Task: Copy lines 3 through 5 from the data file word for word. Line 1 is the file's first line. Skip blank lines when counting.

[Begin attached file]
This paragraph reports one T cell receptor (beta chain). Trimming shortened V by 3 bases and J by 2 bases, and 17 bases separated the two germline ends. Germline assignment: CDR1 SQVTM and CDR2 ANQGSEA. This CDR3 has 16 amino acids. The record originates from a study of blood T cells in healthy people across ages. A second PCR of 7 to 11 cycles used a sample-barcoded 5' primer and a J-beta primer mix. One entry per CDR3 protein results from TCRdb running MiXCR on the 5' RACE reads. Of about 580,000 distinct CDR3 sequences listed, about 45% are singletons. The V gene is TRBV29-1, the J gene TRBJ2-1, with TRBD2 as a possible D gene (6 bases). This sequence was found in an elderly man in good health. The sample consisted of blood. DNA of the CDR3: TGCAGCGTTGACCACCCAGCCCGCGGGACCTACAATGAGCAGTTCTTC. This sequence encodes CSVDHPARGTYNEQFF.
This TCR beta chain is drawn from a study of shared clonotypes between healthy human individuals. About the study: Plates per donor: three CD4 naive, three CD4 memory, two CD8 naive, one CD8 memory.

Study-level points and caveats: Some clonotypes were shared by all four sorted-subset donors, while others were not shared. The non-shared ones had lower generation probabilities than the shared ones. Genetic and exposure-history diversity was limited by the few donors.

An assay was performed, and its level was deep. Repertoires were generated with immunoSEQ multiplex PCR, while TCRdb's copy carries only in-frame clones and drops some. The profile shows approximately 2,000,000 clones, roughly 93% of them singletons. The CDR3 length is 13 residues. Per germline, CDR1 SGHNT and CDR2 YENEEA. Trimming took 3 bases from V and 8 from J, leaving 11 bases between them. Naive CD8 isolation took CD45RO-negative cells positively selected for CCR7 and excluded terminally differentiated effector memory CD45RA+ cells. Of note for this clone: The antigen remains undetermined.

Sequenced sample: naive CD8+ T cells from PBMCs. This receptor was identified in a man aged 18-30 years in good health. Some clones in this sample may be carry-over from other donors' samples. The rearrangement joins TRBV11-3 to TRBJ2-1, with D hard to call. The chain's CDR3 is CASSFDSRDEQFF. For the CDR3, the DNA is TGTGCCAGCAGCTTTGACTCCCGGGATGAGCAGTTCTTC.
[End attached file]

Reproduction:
Study-level points and caveats: Some clonotypes were shared by all four sorted-subset donors, while others were not shared. The non-shared ones had lower generation probabilities than the shared ones. Genetic and exposure-history diversity was limited by the few donors.

An assay was performed, and its level was deep. Repertoires were generated with immunoSEQ multiplex PCR, while TCRdb's copy carries only in-frame clones and drops some. The profile shows approximately 2,000,000 clones, roughly 93% of them singletons. The CDR3 length is 13 residues. Per germline, CDR1 SGHNT and CDR2 YENEEA. Trimming took 3 bases from V and 8 from J, leaving 11 bases between them. Naive CD8 isolation took CD45RO-negative cells positively selected for CCR7 and excluded terminally differentiated effector memory CD45RA+ cells. Of note for this clone: The antigen remains undetermined.

Sequenced sample: naive CD8+ T cells from PBMCs. This receptor was identified in a man aged 18-30 years in good health. Some clones in this sample may be carry-over from other donors' samples. The rearrangement joins TRBV11-3 to TRBJ2-1, with D hard to call. The chain's CDR3 is CASSFDSRDEQFF. For the CDR3, the DNA is TGTGCCAGCAGCTTTGACTCCCGGGATGAGCAGTTCTTC.